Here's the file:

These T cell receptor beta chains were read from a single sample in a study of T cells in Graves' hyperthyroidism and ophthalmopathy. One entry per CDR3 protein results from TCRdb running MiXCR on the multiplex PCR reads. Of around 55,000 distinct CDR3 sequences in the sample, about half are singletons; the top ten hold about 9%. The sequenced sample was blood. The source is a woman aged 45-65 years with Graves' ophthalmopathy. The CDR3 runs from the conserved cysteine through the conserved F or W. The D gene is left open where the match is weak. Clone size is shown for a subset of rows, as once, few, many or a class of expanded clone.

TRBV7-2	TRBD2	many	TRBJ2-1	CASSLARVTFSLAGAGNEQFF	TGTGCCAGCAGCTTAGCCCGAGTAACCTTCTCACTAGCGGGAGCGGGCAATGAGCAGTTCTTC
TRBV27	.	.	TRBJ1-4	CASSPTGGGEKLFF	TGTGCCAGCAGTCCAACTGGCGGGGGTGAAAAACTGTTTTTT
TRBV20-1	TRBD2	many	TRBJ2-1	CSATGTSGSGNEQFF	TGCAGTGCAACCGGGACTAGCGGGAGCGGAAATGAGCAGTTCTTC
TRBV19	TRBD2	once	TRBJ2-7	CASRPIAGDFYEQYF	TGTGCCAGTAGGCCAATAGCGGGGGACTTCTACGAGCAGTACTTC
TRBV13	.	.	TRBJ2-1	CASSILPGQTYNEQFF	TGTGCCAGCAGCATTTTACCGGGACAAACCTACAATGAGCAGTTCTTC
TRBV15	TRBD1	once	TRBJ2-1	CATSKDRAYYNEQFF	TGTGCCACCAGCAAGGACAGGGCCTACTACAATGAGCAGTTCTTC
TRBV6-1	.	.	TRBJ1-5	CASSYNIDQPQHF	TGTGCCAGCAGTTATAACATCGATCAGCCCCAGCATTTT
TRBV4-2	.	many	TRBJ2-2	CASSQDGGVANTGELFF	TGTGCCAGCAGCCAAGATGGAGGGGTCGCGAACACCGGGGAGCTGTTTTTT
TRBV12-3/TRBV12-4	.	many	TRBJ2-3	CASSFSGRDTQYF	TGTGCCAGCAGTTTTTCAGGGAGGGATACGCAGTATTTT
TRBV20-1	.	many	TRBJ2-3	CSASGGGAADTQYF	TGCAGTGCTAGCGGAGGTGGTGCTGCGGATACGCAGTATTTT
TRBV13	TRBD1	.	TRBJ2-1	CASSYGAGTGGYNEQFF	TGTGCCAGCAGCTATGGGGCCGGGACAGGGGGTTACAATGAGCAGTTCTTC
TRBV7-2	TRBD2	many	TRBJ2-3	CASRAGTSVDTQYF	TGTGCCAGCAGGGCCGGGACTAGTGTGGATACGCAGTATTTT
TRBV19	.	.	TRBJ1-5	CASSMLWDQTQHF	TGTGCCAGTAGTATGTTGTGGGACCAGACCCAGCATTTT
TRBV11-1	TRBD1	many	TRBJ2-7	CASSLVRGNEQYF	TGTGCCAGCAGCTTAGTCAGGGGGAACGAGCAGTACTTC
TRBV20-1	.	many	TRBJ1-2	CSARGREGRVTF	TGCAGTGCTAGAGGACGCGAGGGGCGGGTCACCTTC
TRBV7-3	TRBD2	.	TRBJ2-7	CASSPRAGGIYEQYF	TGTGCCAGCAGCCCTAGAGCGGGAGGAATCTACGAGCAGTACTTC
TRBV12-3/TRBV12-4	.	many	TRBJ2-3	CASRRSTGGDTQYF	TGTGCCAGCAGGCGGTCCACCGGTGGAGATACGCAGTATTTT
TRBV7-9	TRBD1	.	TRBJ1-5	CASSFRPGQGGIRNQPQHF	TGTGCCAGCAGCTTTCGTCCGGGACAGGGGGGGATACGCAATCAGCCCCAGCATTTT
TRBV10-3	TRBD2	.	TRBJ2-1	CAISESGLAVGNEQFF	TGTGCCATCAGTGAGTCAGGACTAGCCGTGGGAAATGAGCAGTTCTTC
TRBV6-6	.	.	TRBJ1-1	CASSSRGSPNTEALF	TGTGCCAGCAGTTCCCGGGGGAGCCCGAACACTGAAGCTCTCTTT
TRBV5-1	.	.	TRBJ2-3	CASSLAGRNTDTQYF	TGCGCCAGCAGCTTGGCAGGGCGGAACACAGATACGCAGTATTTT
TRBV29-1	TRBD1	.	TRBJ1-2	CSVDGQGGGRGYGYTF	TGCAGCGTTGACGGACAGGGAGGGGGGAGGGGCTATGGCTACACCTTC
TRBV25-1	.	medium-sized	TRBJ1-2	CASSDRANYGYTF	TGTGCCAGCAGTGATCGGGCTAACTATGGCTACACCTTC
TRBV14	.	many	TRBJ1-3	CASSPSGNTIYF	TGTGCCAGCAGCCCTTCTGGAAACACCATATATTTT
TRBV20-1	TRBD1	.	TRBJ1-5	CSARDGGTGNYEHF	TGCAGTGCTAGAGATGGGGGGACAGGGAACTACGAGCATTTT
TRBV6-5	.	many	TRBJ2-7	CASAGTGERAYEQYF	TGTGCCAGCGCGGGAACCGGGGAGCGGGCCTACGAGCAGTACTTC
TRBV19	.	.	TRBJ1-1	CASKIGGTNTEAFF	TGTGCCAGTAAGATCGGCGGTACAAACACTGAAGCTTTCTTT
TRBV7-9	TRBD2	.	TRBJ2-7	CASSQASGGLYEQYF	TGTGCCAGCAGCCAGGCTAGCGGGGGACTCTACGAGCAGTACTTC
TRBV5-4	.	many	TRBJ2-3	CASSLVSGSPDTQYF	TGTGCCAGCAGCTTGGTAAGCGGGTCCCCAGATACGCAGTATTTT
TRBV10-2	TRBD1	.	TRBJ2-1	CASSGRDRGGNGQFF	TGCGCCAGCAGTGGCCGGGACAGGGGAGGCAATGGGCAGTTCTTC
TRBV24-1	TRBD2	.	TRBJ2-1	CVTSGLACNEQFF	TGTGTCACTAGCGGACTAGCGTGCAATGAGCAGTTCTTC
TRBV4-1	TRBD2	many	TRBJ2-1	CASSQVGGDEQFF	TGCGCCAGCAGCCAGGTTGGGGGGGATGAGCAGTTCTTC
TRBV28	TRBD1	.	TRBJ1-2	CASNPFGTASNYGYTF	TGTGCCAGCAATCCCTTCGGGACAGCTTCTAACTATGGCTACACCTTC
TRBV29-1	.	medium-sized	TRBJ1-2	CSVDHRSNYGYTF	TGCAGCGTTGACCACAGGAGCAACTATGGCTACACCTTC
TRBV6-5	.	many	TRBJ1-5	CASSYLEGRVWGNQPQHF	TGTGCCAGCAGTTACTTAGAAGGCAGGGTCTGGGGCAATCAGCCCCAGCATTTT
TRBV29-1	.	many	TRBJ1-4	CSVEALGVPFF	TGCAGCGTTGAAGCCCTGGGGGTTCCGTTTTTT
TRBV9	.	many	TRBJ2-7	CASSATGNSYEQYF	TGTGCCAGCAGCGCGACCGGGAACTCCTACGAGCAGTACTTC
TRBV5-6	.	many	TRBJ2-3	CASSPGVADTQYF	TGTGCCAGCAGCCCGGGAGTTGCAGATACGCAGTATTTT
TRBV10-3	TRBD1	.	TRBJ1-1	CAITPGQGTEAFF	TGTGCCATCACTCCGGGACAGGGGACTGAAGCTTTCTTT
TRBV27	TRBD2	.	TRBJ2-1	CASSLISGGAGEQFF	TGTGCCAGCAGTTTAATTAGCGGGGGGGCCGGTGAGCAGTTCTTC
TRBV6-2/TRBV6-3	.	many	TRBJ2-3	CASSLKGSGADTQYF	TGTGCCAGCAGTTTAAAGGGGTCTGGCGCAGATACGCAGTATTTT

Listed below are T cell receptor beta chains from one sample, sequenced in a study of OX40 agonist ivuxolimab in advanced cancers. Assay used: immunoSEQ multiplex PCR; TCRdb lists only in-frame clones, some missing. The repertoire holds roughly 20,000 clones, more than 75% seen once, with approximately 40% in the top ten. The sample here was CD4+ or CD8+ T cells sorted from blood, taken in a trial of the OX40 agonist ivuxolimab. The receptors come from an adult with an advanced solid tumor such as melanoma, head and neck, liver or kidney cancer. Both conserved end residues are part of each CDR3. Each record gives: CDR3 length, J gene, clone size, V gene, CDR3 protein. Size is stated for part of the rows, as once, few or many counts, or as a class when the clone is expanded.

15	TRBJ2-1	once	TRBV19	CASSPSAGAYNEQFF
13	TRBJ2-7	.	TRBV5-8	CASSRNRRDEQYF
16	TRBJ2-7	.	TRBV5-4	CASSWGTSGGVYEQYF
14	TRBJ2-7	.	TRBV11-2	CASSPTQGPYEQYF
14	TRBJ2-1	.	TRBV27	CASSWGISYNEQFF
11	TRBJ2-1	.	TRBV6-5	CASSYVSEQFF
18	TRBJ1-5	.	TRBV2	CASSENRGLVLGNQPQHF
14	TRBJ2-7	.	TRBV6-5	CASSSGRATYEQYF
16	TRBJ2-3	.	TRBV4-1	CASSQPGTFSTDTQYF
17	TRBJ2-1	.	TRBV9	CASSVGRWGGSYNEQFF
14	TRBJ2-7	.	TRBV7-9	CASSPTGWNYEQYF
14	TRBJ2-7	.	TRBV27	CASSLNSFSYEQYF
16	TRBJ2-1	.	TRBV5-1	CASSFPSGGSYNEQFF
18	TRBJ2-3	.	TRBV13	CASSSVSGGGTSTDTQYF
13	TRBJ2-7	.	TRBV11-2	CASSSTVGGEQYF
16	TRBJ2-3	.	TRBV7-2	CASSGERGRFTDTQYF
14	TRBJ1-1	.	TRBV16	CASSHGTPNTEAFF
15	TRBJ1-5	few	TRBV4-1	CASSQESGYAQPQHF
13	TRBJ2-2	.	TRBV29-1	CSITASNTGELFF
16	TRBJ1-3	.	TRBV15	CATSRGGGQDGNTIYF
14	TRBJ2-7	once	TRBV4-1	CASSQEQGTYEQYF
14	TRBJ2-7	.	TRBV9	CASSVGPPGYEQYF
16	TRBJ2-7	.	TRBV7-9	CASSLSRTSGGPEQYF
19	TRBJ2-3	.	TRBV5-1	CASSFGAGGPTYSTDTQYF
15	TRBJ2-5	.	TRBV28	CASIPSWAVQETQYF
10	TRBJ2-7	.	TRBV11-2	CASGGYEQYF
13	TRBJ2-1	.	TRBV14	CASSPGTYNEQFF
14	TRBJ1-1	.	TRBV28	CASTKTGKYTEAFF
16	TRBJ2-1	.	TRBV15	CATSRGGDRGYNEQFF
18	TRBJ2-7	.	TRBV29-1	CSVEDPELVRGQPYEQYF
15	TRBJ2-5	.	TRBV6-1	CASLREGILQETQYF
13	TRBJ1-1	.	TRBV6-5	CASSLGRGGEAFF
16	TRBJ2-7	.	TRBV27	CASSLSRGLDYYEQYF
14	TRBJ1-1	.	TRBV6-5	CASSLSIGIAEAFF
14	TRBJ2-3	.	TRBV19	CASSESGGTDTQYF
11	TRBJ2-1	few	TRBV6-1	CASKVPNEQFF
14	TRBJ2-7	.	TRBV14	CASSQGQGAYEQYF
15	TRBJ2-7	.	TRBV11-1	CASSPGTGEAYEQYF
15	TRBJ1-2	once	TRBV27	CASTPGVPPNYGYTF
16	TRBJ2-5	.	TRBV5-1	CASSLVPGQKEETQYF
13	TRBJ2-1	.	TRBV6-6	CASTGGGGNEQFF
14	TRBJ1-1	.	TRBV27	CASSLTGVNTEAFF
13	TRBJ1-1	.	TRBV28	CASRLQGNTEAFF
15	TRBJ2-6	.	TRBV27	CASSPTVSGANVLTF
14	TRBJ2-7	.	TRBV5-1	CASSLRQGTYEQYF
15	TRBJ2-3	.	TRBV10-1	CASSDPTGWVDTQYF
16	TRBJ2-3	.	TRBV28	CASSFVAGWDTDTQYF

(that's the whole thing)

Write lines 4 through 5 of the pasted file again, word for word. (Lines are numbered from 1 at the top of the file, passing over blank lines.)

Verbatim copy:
TRBV20-1	TRBD2	many	TRBJ2-1	CSATGTSGSGNEQFF	TGCAGTGCAACCGGGACTAGCGGGAGCGGAAATGAGCAGTTCTTC
TRBV19	TRBD2	once	TRBJ2-7	CASRPIAGDFYEQYF	TGTGCCAGTAGGCCAATAGCGGGGGACTTCTACGAGCAGTACTTC